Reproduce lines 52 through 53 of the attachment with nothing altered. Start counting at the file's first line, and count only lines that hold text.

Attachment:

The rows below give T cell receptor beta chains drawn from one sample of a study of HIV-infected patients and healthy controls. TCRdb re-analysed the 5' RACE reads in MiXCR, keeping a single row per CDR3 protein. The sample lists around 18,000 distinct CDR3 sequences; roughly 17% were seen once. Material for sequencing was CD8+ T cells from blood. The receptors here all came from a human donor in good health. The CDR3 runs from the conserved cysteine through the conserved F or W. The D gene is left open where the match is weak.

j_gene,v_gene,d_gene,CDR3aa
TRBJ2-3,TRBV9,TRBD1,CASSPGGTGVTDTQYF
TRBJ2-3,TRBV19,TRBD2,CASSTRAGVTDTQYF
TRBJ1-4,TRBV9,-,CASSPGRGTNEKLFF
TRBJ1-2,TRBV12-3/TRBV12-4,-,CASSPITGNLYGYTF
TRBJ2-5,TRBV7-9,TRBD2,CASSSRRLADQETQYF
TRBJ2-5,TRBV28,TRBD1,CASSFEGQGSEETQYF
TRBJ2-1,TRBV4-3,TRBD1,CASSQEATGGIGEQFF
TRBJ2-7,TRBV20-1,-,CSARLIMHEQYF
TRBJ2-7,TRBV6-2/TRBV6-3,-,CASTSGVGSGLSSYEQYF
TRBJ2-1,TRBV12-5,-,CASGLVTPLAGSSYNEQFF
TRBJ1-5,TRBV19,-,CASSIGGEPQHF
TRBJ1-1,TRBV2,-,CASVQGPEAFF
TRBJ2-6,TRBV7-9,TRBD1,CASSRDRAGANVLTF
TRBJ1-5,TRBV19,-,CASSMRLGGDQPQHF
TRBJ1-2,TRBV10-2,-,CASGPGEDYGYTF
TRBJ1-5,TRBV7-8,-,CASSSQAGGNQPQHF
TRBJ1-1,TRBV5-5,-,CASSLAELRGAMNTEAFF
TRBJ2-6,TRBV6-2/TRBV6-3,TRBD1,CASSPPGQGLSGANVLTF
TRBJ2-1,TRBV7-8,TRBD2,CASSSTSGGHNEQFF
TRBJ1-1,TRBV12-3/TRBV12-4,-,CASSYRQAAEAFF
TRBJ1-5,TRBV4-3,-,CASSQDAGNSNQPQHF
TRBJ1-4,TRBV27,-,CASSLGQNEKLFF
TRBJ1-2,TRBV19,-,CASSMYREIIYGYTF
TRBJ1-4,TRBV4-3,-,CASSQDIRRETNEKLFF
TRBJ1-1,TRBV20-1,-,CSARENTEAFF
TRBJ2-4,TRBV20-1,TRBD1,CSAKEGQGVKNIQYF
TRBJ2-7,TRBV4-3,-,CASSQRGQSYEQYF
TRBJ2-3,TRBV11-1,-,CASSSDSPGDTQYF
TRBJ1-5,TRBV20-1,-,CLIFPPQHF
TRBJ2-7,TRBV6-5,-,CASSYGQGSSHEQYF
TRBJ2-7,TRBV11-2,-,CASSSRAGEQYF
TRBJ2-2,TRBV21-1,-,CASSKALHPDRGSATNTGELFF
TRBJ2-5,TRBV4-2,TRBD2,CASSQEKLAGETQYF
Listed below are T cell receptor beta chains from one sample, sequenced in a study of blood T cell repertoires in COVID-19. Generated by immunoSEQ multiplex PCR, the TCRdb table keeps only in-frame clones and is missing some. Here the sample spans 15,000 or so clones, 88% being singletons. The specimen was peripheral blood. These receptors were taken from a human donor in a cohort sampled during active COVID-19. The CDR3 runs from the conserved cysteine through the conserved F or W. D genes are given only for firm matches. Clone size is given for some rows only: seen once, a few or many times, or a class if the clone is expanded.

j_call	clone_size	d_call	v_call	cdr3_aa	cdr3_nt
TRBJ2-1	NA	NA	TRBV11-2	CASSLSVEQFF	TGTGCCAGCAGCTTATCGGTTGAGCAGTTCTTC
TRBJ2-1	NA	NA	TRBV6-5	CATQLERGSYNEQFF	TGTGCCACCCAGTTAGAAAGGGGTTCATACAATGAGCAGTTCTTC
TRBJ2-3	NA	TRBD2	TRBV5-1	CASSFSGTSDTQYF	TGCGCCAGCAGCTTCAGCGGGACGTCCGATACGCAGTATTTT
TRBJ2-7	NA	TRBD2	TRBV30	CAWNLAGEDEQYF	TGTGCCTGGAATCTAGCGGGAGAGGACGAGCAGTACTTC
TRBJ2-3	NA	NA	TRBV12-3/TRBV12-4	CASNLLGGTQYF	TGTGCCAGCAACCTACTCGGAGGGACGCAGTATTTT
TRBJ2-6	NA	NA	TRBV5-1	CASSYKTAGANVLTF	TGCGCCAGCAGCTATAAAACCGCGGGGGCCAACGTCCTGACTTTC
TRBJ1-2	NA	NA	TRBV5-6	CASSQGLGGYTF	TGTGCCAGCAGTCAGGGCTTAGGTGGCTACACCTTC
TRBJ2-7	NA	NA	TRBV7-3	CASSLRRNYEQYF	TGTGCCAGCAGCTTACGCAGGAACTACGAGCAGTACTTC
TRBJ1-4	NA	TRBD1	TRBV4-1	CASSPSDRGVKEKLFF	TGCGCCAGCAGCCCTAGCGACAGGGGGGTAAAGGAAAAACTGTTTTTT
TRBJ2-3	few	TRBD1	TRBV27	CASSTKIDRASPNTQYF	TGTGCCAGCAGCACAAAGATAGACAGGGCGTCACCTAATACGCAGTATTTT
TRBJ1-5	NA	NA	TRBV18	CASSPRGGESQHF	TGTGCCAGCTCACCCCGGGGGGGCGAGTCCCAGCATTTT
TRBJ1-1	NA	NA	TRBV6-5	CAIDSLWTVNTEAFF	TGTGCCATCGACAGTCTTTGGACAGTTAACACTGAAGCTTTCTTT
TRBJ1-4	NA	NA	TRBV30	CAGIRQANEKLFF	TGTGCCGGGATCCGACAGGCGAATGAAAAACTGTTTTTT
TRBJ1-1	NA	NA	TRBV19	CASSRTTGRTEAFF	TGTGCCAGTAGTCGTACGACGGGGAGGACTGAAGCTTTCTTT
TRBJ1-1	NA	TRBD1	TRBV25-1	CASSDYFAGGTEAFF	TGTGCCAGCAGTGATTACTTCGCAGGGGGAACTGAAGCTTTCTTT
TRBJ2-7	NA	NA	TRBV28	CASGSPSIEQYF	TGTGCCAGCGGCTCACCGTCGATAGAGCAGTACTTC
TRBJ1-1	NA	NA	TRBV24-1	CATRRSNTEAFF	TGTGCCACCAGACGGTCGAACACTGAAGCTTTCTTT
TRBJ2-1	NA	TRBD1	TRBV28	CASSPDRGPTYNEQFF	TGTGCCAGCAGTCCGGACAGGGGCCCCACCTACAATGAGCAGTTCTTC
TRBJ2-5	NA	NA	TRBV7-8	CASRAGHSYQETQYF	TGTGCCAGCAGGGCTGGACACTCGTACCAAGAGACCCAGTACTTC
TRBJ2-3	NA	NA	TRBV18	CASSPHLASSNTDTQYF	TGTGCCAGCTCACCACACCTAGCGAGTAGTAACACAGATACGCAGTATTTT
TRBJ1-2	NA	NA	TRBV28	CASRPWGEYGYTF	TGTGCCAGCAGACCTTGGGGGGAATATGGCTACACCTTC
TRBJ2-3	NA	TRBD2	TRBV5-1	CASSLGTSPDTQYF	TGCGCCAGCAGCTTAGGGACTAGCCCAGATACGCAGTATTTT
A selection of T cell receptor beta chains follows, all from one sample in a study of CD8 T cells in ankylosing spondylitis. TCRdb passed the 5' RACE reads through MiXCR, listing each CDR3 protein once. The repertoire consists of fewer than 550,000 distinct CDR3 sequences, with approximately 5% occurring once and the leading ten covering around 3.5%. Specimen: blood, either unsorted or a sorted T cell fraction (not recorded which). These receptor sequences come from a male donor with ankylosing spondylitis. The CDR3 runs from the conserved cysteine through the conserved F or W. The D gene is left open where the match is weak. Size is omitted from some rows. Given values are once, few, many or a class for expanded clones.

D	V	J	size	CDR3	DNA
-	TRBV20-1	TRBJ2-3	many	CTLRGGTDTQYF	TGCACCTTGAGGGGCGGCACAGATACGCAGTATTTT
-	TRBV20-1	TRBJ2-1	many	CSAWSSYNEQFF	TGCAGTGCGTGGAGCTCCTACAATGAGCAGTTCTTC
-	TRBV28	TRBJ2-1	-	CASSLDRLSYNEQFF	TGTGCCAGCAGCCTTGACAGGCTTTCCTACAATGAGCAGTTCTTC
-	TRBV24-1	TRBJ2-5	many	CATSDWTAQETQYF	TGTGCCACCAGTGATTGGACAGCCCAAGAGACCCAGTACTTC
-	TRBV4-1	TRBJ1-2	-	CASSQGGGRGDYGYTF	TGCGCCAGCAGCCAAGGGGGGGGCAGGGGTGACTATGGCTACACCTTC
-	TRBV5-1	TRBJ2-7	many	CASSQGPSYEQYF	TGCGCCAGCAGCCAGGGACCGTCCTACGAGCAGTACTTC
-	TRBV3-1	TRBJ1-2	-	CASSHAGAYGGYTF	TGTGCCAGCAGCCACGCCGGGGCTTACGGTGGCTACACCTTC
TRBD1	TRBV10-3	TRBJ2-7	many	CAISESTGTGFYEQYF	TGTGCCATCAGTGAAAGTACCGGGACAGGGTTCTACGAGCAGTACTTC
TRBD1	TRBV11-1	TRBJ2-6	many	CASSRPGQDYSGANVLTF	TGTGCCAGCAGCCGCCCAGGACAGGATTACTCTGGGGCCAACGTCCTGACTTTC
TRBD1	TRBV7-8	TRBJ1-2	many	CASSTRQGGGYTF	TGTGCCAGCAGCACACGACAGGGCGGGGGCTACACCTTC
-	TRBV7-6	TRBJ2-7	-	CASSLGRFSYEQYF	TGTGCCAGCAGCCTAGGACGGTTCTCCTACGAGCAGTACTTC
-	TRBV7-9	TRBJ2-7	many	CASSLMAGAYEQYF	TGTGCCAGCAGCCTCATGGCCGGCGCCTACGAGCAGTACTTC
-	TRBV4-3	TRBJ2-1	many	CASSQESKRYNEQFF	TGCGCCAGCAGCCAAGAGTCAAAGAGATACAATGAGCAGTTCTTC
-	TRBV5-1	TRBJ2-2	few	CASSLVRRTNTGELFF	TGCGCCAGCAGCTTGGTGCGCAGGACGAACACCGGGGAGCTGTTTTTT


TRBJ1-1	NA	TRBD1	TRBV25-1	CASSDYFAGGTEAFF	TGTGCCAGCAGTGATTACTTCGCAGGGGGAACTGAAGCTTTCTTT
TRBJ2-7	NA	NA	TRBV28	CASGSPSIEQYF	TGTGCCAGCGGCTCACCGTCGATAGAGCAGTACTTC